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Thread: Starch the Backing

  1. #1
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    I wanted to thank all the fellow quilters that suggested starching the backing to lesson wrinkles when quilting! :thumbup:

    I used Mary Ellen's spray starch, because it smells good, and I just can't believe all the difference it really makes. I had been on a war path to find out ways to lesson the wrinkles in the backing when I quilt. I don't mind the ones that I had to squint real close-up to see. But when I can see them from across the room without my glasses on, I knew there was a problem. I had already done all that was suggested and still to no avail. I figured, why not try the starch. I didn't at first because the spray and steam from the iron aggrevates my asthma. If it solves my problem I am willing to endure holding my breath when I squirt the starch and I turn the steam off on my iron.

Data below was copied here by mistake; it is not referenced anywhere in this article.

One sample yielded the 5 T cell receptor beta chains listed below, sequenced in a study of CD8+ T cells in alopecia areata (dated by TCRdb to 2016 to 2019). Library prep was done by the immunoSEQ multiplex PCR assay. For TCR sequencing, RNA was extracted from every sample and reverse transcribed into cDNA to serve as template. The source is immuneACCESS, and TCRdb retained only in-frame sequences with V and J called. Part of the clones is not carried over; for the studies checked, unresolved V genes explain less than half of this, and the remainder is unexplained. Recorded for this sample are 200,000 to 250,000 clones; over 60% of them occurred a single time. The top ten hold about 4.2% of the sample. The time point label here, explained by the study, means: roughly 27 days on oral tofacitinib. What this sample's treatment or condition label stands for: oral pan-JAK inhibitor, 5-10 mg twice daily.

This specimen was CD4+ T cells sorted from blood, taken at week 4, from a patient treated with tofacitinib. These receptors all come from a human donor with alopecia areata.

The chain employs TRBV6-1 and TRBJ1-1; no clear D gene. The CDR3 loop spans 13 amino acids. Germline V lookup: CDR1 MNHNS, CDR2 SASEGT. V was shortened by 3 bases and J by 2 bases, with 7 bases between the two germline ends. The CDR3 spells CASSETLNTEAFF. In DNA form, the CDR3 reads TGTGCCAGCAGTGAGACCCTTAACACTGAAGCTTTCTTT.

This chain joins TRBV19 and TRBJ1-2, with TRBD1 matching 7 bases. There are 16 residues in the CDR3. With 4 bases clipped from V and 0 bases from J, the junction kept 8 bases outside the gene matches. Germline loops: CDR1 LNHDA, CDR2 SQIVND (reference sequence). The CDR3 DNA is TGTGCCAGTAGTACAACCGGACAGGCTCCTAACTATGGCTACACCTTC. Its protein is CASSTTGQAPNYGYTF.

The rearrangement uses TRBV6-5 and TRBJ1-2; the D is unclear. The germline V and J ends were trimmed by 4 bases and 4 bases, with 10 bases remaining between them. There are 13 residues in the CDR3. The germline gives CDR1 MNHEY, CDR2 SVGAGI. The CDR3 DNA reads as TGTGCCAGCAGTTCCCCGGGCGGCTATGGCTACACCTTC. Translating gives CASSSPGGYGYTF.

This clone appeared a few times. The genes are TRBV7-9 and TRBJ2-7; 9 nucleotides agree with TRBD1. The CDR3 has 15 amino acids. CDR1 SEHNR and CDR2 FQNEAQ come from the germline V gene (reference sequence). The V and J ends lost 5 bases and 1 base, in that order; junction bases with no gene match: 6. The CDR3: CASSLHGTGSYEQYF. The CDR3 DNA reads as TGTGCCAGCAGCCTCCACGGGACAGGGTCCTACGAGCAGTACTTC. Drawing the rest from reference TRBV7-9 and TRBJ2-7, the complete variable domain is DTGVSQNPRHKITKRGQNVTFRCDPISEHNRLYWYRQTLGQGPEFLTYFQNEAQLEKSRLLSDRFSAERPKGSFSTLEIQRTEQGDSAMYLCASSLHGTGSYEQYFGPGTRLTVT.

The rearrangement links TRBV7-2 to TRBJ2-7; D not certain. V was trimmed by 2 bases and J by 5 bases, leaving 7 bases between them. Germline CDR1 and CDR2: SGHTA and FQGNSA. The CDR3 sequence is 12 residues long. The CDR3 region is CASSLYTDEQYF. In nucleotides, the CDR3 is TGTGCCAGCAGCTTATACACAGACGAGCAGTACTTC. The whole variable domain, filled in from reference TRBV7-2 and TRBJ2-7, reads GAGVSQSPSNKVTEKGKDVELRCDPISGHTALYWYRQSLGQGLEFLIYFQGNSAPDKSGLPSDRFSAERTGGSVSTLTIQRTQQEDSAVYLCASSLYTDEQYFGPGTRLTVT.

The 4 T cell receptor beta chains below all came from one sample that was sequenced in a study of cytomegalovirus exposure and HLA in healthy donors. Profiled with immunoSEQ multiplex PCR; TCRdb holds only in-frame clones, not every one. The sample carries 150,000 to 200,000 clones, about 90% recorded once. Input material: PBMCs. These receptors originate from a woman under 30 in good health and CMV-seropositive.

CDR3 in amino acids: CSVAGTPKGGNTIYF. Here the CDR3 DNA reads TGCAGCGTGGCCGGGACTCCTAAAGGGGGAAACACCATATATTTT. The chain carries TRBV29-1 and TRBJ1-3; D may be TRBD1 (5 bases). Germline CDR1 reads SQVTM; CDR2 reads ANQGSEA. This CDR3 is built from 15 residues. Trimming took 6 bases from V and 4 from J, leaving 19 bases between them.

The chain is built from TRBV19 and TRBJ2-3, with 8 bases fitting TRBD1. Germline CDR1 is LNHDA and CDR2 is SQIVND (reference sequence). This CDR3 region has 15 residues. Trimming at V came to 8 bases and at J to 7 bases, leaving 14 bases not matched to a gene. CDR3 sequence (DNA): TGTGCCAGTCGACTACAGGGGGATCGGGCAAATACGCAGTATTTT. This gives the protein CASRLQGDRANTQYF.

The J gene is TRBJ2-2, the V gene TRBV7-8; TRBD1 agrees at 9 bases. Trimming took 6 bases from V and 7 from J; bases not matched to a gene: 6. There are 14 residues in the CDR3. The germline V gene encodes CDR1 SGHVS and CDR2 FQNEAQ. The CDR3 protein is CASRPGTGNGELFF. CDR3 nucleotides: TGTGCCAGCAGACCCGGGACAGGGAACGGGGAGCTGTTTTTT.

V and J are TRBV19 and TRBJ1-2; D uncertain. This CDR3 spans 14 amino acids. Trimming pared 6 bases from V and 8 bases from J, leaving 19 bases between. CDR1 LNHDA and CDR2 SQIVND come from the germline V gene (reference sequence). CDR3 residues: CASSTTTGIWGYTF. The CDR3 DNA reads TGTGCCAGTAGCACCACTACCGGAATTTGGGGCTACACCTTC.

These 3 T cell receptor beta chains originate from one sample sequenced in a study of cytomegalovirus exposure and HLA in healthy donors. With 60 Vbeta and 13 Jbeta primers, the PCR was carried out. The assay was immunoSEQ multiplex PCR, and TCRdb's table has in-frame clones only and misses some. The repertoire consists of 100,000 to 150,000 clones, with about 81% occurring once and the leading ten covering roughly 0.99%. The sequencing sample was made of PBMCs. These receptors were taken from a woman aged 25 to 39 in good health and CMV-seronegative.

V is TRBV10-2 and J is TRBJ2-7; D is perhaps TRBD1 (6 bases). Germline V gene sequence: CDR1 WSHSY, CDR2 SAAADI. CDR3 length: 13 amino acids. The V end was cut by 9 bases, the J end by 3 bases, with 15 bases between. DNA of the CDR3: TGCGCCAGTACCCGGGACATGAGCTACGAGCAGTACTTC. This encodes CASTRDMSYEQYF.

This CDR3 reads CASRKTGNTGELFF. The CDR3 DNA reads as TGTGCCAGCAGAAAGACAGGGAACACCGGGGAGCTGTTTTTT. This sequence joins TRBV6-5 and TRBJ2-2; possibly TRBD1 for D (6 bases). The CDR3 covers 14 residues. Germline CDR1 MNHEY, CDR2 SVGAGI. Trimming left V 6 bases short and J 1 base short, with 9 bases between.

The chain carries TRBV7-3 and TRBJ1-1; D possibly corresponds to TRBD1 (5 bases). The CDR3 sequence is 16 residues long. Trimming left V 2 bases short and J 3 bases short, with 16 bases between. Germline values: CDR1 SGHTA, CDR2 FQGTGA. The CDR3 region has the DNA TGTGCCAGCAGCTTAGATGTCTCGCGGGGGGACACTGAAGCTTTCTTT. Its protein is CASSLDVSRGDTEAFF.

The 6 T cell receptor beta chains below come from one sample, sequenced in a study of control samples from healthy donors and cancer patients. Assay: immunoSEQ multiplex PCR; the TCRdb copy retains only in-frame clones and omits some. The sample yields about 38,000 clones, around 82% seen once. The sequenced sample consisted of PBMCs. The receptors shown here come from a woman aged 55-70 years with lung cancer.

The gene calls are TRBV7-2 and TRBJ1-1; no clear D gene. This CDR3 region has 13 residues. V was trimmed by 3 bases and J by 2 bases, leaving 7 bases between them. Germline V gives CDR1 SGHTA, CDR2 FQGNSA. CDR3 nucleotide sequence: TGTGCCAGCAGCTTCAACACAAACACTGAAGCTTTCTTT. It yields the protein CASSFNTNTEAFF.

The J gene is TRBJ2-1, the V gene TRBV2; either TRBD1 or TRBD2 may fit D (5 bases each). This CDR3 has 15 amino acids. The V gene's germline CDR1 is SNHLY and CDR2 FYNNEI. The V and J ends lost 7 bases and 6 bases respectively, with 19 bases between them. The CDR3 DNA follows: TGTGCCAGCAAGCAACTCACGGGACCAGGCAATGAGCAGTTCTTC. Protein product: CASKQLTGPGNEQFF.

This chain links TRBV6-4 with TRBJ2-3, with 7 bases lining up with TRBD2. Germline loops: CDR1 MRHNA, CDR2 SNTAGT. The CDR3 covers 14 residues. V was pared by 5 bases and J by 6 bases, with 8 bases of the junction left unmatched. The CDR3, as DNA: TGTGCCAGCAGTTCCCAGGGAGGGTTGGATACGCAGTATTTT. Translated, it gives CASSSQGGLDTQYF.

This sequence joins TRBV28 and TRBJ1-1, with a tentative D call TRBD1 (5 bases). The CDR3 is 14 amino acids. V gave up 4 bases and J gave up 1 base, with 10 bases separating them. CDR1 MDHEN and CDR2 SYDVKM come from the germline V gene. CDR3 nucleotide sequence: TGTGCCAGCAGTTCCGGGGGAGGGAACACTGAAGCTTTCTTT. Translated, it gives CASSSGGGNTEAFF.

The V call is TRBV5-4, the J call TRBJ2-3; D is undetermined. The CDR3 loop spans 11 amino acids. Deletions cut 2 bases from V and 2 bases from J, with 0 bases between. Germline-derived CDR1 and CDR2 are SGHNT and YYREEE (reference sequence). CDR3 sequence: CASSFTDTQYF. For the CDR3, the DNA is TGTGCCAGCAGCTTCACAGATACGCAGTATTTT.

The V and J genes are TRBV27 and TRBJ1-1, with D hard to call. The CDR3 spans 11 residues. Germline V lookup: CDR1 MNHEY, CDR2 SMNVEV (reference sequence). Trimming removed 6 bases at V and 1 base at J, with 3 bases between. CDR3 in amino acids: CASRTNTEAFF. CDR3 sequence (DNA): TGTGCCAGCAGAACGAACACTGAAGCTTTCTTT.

I did this on a little baby quilt. Will the starch give me the same results on the bigger size quilts too?

  2. #2
    Junior Member tinkerfeet's Avatar
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    I don't know if it will work on larger quilts or not but thanks for posting this because I will try this to. Great idea.

  3. #3
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    Yes, starch makes quilting so much easier in my opinion. It helps control the fabric. When cutting, sewing and quilting. Big or small, I use starch.

    Suzy

  4. #4
    Power Poster amma's Avatar
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    Yes it will help on the bigger backs too. Give it a try for piecing as well, you may be surprised at those results too :D:D:D

  5. #5
    granniebj's Avatar
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    I'm glad you posted this! I think I will try it too!

  6. #6
    Super Member SharonC's Avatar
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    I love the results I get with starch.

  7. #7
    Power Poster Prism99's Avatar